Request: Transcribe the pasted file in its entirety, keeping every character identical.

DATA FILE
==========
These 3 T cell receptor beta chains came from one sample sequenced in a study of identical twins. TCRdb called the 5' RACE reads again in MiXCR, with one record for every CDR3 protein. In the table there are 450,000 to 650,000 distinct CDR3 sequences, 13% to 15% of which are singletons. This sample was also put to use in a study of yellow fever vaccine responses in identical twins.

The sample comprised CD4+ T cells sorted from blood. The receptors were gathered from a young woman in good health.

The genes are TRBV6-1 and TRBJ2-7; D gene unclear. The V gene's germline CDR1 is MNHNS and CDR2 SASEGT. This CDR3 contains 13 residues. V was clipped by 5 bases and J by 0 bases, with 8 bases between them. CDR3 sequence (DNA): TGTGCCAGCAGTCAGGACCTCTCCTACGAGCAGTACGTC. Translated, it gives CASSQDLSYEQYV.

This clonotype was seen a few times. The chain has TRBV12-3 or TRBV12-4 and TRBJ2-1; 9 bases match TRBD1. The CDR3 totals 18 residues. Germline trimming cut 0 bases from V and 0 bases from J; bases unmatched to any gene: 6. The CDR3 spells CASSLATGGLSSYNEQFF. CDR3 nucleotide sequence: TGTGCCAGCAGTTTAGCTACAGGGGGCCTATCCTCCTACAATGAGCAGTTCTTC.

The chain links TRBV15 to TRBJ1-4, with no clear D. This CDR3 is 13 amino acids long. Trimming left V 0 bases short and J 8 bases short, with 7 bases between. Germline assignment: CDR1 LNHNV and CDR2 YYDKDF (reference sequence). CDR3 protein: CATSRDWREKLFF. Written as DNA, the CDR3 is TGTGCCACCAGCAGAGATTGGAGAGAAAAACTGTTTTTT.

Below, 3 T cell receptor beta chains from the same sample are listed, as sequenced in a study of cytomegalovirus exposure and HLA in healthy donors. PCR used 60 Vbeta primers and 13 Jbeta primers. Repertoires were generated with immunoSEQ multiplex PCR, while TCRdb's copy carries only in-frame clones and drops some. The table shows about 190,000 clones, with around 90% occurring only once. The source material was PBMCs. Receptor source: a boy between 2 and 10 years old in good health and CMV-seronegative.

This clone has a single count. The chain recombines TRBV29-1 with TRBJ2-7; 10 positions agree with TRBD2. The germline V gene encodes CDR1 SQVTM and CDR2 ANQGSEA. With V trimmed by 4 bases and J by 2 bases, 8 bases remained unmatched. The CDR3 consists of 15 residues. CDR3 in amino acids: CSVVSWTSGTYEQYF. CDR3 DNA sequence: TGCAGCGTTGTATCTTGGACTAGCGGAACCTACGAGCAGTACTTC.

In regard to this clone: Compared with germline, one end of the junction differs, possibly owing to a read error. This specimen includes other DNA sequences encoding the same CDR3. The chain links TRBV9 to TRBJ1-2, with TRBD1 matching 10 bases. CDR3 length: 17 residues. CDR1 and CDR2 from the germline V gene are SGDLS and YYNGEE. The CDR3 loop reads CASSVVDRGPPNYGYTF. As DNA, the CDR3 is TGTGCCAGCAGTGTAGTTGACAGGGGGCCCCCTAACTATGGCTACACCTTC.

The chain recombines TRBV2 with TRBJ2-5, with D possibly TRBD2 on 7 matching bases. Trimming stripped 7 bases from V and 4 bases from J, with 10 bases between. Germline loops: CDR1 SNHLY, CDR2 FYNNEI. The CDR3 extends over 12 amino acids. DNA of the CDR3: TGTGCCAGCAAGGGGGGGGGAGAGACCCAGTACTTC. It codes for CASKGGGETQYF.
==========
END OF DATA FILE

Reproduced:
These 3 T cell receptor beta chains came from one sample sequenced in a study of identical twins. TCRdb called the 5' RACE reads again in MiXCR, with one record for every CDR3 protein. In the table there are 450,000 to 650,000 distinct CDR3 sequences, 13% to 15% of which are singletons. This sample was also put to use in a study of yellow fever vaccine responses in identical twins.

The sample comprised CD4+ T cells sorted from blood. The receptors were gathered from a young woman in good health.

The genes are TRBV6-1 and TRBJ2-7; D gene unclear. The V gene's germline CDR1 is MNHNS and CDR2 SASEGT. This CDR3 contains 13 residues. V was clipped by 5 bases and J by 0 bases, with 8 bases between them. CDR3 sequence (DNA): TGTGCCAGCAGTCAGGACCTCTCCTACGAGCAGTACGTC. Translated, it gives CASSQDLSYEQYV.

This clonotype was seen a few times. The chain has TRBV12-3 or TRBV12-4 and TRBJ2-1; 9 bases match TRBD1. The CDR3 totals 18 residues. Germline trimming cut 0 bases from V and 0 bases from J; bases unmatched to any gene: 6. The CDR3 spells CASSLATGGLSSYNEQFF. CDR3 nucleotide sequence: TGTGCCAGCAGTTTAGCTACAGGGGGCCTATCCTCCTACAATGAGCAGTTCTTC.

The chain links TRBV15 to TRBJ1-4, with no clear D. This CDR3 is 13 amino acids long. Trimming left V 0 bases short and J 8 bases short, with 7 bases between. Germline assignment: CDR1 LNHNV and CDR2 YYDKDF (reference sequence). CDR3 protein: CATSRDWREKLFF. Written as DNA, the CDR3 is TGTGCCACCAGCAGAGATTGGAGAGAAAAACTGTTTTTT.

Below, 3 T cell receptor beta chains from the same sample are listed, as sequenced in a study of cytomegalovirus exposure and HLA in healthy donors. PCR used 60 Vbeta primers and 13 Jbeta primers. Repertoires were generated with immunoSEQ multiplex PCR, while TCRdb's copy carries only in-frame clones and drops some. The table shows about 190,000 clones, with around 90% occurring only once. The source material was PBMCs. Receptor source: a boy between 2 and 10 years old in good health and CMV-seronegative.

This clone has a single count. The chain recombines TRBV29-1 with TRBJ2-7; 10 positions agree with TRBD2. The germline V gene encodes CDR1 SQVTM and CDR2 ANQGSEA. With V trimmed by 4 bases and J by 2 bases, 8 bases remained unmatched. The CDR3 consists of 15 residues. CDR3 in amino acids: CSVVSWTSGTYEQYF. CDR3 DNA sequence: TGCAGCGTTGTATCTTGGACTAGCGGAACCTACGAGCAGTACTTC.

In regard to this clone: Compared with germline, one end of the junction differs, possibly owing to a read error. This specimen includes other DNA sequences encoding the same CDR3. The chain links TRBV9 to TRBJ1-2, with TRBD1 matching 10 bases. CDR3 length: 17 residues. CDR1 and CDR2 from the germline V gene are SGDLS and YYNGEE. The CDR3 loop reads CASSVVDRGPPNYGYTF. As DNA, the CDR3 is TGTGCCAGCAGTGTAGTTGACAGGGGGCCCCCTAACTATGGCTACACCTTC.

The chain recombines TRBV2 with TRBJ2-5, with D possibly TRBD2 on 7 matching bases. Trimming stripped 7 bases from V and 4 bases from J, with 10 bases between. Germline loops: CDR1 SNHLY, CDR2 FYNNEI. The CDR3 extends over 12 amino acids. DNA of the CDR3: TGTGCCAGCAAGGGGGGGGGAGAGACCCAGTACTTC. It codes for CASKGGGETQYF.